NHS England has commissioned the Royal Pharmaceutical Society (RPS) to develop guidance that helps community and hospital pharmacy teams across Britain to reduce the impact of pharmacy services, pharmaceutical care and medicines on the environment.
The RPS said the Greener Pharmacy Guidance will enable pharmacies to self-assess their impact against the standards, benchmark and improve through evidence-based activities and actions.
“I’m delighted our strong commitment to helping pharmacy reduce its environmental impact can now be taken to the next level through developing guidance and accreditation for pharmacy teams,” RPS president Professor Claire Anderson said.
“Medicines account for 25 per cent of carbon emissions within the NHS and this initiative underscores our commitment to promoting sustainable healthcare and supporting the NHS’s goal of achieving ‘net zero’ emissions by 2040.”
Peter Morgan, medicines assistant director at NHS England, commented: “Pharmacy staff are involved in the purchasing and dispensing of almost every medicine used in the NHS and the new Greener Pharmacy Guidance and Self-accreditation scheme will provide support for pharmacy professionals by outlining clear actions to deliver more environmentally sustainable pharmacy practices.”
The RPS said the guidance and digital self-assessment toolkit will integrate with carbon calculator tools to help pharmacy teams to measure their carbon footprint, action plan to reduce use of carbon and improve sustainability.
Key elements will include advice on medicines supply, usage and disposal as well as influencing service users with information on how to improve compliance and change from high-carbon products to lower environmental impact alternatives where appropriate.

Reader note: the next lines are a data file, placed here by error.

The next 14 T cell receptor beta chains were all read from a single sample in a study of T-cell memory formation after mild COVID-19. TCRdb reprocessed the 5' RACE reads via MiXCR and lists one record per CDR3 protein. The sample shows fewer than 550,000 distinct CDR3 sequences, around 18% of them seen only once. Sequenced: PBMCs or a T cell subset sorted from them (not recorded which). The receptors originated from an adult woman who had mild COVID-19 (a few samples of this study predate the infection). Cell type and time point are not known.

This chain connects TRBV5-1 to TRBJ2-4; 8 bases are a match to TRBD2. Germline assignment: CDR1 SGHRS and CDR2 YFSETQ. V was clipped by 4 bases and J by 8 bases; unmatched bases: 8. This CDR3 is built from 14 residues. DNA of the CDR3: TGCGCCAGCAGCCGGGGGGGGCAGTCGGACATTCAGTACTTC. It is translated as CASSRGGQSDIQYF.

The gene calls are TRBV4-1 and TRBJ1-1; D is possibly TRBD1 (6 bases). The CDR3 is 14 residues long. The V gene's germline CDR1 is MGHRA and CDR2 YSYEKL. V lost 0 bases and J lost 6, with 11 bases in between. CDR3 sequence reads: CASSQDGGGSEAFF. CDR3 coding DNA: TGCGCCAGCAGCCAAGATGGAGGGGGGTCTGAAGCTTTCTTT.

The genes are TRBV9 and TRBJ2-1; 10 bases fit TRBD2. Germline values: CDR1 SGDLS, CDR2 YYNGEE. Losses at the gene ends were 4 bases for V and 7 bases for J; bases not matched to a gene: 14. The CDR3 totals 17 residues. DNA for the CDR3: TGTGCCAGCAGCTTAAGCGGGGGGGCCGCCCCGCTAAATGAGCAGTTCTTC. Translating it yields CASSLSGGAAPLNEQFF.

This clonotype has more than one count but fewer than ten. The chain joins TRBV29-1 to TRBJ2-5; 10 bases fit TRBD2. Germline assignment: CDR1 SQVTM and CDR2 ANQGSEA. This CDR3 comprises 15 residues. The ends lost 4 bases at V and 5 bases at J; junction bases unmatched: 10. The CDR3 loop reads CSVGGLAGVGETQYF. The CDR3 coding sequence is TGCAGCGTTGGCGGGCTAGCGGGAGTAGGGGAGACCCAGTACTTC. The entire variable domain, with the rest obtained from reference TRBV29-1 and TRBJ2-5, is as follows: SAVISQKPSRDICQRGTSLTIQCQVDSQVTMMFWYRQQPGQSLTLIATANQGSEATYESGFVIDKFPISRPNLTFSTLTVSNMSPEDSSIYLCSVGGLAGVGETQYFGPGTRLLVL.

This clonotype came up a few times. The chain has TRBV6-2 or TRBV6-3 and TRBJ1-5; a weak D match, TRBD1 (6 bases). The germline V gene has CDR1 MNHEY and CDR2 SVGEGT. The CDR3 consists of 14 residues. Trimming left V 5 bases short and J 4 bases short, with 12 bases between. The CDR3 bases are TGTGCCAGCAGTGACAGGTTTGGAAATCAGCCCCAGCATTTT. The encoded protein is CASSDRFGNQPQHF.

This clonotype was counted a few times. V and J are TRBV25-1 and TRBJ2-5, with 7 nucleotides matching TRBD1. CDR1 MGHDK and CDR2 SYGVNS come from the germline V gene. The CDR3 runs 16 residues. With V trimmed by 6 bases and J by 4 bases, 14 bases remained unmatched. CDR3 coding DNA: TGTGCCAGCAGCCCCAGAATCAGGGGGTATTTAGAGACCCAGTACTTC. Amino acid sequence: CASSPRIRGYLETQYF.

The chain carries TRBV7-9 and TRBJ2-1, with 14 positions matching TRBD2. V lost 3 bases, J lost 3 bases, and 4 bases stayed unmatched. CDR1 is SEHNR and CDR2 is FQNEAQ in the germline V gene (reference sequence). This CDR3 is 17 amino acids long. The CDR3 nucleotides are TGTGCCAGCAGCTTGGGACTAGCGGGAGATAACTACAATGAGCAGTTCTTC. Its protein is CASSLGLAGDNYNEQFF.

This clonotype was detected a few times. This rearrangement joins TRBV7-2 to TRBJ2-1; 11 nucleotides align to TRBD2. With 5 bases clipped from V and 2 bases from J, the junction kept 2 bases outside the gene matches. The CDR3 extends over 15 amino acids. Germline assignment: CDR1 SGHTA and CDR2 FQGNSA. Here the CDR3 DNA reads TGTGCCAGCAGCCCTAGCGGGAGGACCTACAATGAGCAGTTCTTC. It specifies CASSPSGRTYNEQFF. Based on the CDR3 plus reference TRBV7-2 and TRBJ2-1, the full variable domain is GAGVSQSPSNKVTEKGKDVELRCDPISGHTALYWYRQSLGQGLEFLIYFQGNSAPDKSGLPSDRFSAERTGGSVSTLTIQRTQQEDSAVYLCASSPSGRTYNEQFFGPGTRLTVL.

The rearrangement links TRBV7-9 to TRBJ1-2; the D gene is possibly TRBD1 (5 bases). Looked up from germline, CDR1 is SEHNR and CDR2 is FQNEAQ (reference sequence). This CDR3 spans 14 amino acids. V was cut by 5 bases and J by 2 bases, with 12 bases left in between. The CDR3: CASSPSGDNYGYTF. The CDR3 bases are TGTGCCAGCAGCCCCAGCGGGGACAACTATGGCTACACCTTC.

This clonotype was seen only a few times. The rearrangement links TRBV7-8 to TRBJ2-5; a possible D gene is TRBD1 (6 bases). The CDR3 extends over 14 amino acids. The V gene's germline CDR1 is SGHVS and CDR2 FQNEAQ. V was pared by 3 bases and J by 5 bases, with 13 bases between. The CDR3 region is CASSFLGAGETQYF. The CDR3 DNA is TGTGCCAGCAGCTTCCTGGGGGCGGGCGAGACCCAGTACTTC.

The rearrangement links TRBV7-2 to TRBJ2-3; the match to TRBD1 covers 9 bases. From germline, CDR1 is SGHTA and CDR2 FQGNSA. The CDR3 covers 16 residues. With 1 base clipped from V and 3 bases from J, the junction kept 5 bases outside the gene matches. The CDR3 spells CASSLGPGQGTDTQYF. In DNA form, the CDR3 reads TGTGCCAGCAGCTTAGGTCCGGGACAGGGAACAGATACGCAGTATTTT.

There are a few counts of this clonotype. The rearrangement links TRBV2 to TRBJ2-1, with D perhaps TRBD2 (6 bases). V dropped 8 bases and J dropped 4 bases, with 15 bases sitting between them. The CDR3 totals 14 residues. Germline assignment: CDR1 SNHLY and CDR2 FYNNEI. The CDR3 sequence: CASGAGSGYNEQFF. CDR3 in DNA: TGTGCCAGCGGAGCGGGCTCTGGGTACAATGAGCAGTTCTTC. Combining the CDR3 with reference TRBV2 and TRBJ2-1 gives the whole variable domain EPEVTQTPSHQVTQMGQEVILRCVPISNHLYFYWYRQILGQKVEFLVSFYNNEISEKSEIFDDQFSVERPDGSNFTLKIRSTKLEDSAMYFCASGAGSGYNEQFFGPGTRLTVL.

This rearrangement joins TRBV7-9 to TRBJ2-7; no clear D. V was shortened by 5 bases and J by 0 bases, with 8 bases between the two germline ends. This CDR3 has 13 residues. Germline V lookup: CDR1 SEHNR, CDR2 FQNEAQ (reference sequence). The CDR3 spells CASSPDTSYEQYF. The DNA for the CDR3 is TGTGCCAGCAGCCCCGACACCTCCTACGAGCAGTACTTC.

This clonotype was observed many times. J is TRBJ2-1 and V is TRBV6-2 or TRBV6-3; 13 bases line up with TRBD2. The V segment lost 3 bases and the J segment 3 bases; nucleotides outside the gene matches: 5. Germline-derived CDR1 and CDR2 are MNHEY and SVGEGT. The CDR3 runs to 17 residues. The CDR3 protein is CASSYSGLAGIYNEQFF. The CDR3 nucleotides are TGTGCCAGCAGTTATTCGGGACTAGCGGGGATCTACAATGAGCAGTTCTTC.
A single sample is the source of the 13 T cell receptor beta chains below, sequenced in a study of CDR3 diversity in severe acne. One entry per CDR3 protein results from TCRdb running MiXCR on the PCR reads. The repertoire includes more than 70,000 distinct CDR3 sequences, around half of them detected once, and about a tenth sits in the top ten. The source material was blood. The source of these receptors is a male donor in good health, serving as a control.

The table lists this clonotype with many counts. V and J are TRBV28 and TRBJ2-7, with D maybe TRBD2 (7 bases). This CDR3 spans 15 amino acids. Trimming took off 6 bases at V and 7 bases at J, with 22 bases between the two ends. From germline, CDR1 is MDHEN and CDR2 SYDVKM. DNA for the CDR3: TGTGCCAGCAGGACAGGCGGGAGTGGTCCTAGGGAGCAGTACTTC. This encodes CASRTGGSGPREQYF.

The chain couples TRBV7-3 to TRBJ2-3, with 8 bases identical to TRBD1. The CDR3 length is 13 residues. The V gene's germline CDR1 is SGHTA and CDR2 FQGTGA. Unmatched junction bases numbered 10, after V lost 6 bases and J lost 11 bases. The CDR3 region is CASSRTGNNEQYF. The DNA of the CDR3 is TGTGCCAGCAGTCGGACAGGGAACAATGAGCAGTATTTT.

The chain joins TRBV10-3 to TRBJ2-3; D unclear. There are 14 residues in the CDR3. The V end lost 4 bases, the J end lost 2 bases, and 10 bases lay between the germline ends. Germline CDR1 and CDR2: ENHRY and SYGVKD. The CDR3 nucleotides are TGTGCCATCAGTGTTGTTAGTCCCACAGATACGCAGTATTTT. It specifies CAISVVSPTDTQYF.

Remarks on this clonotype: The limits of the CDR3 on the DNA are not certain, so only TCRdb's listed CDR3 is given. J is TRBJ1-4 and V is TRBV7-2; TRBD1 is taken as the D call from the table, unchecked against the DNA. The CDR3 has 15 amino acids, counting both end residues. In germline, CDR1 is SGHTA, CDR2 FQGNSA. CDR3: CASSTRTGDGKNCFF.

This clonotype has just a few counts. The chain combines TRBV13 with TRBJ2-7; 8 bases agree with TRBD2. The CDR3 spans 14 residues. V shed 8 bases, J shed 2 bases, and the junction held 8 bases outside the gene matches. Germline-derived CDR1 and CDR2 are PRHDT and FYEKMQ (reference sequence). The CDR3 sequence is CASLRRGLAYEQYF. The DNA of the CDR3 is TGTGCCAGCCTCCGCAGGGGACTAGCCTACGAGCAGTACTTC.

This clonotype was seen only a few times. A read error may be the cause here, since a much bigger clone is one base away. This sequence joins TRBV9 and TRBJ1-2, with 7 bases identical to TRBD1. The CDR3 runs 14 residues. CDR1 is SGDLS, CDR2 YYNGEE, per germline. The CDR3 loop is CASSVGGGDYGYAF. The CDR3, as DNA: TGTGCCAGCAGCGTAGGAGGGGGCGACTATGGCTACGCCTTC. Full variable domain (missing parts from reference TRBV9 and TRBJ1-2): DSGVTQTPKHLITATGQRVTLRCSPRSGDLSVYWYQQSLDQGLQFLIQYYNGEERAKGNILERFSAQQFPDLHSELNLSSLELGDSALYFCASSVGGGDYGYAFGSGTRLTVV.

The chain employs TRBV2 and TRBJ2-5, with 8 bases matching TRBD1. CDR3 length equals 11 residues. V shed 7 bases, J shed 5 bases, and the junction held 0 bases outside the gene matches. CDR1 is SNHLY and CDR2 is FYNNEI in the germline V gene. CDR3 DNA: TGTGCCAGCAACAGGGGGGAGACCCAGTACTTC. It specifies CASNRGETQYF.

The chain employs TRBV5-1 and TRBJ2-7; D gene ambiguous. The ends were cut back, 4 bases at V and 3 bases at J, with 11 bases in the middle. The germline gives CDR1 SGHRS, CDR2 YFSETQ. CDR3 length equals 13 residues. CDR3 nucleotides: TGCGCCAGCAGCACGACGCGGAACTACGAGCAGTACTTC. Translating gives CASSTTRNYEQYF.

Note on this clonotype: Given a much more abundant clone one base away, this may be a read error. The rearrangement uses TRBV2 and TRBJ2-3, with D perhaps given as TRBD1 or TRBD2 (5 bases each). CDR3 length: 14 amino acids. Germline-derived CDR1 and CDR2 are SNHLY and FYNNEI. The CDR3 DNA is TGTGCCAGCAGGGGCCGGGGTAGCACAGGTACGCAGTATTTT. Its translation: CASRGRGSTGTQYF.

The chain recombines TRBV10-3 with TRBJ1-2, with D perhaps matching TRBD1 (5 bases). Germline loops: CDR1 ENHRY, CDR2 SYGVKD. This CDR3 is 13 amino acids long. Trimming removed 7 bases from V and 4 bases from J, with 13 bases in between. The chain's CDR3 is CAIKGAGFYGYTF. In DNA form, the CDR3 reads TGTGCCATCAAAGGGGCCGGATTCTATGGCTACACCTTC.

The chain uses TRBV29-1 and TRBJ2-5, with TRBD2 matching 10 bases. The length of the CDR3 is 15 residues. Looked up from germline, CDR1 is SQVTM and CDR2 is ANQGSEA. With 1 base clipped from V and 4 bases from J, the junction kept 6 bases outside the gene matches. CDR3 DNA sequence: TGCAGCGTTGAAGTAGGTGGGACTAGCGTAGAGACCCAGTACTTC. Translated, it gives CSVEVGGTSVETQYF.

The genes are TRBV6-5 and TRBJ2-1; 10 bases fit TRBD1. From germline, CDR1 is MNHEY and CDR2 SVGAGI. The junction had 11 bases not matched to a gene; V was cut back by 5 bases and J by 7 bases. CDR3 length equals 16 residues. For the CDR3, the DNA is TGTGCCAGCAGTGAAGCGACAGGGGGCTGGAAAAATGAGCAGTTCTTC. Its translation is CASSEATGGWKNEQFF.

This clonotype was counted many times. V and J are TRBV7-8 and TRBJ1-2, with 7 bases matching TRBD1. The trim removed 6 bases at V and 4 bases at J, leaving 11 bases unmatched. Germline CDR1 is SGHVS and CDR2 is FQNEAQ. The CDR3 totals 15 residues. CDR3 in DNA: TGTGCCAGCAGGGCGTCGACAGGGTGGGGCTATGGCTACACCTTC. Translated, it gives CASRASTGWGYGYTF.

The guidance will prompt simple measures that all teams can take to be accredited and mark their sustainability status and encourage further action to build on work underway.
“We want to support teams to identify areas where they can make sustainable changes to decrease the environmental impact of the services and clinical care they provide. Pharmacy can make a huge contribution to the goal of making health services more environmentally sustainable and this guidance and accreditation scheme will help us all move towards ‘net zero’,” Elen Jones, director lead for the RPS environmental sustainability programme, said.
Minna Eii, co-founder of Pharmacy Declares and lead author for the RPS guidance, added: “Many staff and organisations in the UK are looking for ways to reduce their environmental impacts but are unsure where to start. This pharmacy green accreditation scheme will be a great tool for all pharmacies to help the NHS meet its ‘net zero’ ambition and guide individuals that are just starting on this journey.”
The guidelines will be drafted after a literature search and a consultation will run during October for feedback. The guidance will then be piloted and the full scheme will launch by Spring 2024.